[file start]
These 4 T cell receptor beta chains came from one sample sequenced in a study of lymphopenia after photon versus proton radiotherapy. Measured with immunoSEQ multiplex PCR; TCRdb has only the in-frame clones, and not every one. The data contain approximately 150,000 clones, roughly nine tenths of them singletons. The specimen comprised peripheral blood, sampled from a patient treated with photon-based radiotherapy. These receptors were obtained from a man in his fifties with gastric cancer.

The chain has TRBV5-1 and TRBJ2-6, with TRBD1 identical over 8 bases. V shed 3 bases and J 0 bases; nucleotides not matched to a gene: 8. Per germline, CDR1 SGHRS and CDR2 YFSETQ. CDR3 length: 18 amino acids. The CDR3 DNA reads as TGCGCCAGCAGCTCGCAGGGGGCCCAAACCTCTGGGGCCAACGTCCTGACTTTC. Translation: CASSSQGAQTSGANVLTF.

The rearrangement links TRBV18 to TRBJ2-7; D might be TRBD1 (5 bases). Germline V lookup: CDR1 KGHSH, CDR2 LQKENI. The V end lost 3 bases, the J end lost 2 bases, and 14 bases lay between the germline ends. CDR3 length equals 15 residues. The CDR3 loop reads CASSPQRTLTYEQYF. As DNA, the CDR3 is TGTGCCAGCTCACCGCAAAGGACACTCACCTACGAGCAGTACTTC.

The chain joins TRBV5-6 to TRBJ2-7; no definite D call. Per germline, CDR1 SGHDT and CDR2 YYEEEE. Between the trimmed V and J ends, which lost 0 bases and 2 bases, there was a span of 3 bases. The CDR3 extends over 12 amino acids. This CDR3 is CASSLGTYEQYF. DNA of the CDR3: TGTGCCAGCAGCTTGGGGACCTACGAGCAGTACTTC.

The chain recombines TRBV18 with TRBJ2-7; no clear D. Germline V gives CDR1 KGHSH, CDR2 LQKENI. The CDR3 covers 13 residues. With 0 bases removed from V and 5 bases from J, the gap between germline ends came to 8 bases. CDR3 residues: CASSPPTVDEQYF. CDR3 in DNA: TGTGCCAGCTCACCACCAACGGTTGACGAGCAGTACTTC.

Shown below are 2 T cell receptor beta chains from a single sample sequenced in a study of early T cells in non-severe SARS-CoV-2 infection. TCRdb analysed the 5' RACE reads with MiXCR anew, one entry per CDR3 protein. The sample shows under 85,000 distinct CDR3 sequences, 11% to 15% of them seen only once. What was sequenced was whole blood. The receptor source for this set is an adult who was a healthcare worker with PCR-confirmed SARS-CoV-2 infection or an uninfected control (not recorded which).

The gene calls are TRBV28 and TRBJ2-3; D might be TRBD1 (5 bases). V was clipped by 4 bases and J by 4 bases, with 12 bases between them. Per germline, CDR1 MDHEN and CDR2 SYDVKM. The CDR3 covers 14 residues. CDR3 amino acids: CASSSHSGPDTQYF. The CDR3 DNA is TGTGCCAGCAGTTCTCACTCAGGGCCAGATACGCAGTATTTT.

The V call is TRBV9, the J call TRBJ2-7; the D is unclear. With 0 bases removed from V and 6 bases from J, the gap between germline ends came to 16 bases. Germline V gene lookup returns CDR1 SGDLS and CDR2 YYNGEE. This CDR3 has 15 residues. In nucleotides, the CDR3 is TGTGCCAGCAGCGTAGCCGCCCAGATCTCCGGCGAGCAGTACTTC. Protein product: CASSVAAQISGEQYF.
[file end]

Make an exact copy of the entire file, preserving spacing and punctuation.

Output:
These 4 T cell receptor beta chains came from one sample sequenced in a study of lymphopenia after photon versus proton radiotherapy. Measured with immunoSEQ multiplex PCR; TCRdb has only the in-frame clones, and not every one. The data contain approximately 150,000 clones, roughly nine tenths of them singletons. The specimen comprised peripheral blood, sampled from a patient treated with photon-based radiotherapy. These receptors were obtained from a man in his fifties with gastric cancer.

The chain has TRBV5-1 and TRBJ2-6, with TRBD1 identical over 8 bases. V shed 3 bases and J 0 bases; nucleotides not matched to a gene: 8. Per germline, CDR1 SGHRS and CDR2 YFSETQ. CDR3 length: 18 amino acids. The CDR3 DNA reads as TGCGCCAGCAGCTCGCAGGGGGCCCAAACCTCTGGGGCCAACGTCCTGACTTTC. Translation: CASSSQGAQTSGANVLTF.

The rearrangement links TRBV18 to TRBJ2-7; D might be TRBD1 (5 bases). Germline V lookup: CDR1 KGHSH, CDR2 LQKENI. The V end lost 3 bases, the J end lost 2 bases, and 14 bases lay between the germline ends. CDR3 length equals 15 residues. The CDR3 loop reads CASSPQRTLTYEQYF. As DNA, the CDR3 is TGTGCCAGCTCACCGCAAAGGACACTCACCTACGAGCAGTACTTC.

The chain joins TRBV5-6 to TRBJ2-7; no definite D call. Per germline, CDR1 SGHDT and CDR2 YYEEEE. Between the trimmed V and J ends, which lost 0 bases and 2 bases, there was a span of 3 bases. The CDR3 extends over 12 amino acids. This CDR3 is CASSLGTYEQYF. DNA of the CDR3: TGTGCCAGCAGCTTGGGGACCTACGAGCAGTACTTC.

The chain recombines TRBV18 with TRBJ2-7; no clear D. Germline V gives CDR1 KGHSH, CDR2 LQKENI. The CDR3 covers 13 residues. With 0 bases removed from V and 5 bases from J, the gap between germline ends came to 8 bases. CDR3 residues: CASSPPTVDEQYF. CDR3 in DNA: TGTGCCAGCTCACCACCAACGGTTGACGAGCAGTACTTC.

Shown below are 2 T cell receptor beta chains from a single sample sequenced in a study of early T cells in non-severe SARS-CoV-2 infection. TCRdb analysed the 5' RACE reads with MiXCR anew, one entry per CDR3 protein. The sample shows under 85,000 distinct CDR3 sequences, 11% to 15% of them seen only once. What was sequenced was whole blood. The receptor source for this set is an adult who was a healthcare worker with PCR-confirmed SARS-CoV-2 infection or an uninfected control (not recorded which).

The gene calls are TRBV28 and TRBJ2-3; D might be TRBD1 (5 bases). V was clipped by 4 bases and J by 4 bases, with 12 bases between them. Per germline, CDR1 MDHEN and CDR2 SYDVKM. The CDR3 covers 14 residues. CDR3 amino acids: CASSSHSGPDTQYF. The CDR3 DNA is TGTGCCAGCAGTTCTCACTCAGGGCCAGATACGCAGTATTTT.

The V call is TRBV9, the J call TRBJ2-7; the D is unclear. With 0 bases removed from V and 6 bases from J, the gap between germline ends came to 16 bases. Germline V gene lookup returns CDR1 SGDLS and CDR2 YYNGEE. This CDR3 has 15 residues. In nucleotides, the CDR3 is TGTGCCAGCAGCGTAGCCGCCCAGATCTCCGGCGAGCAGTACTTC. Protein product: CASSVAAQISGEQYF.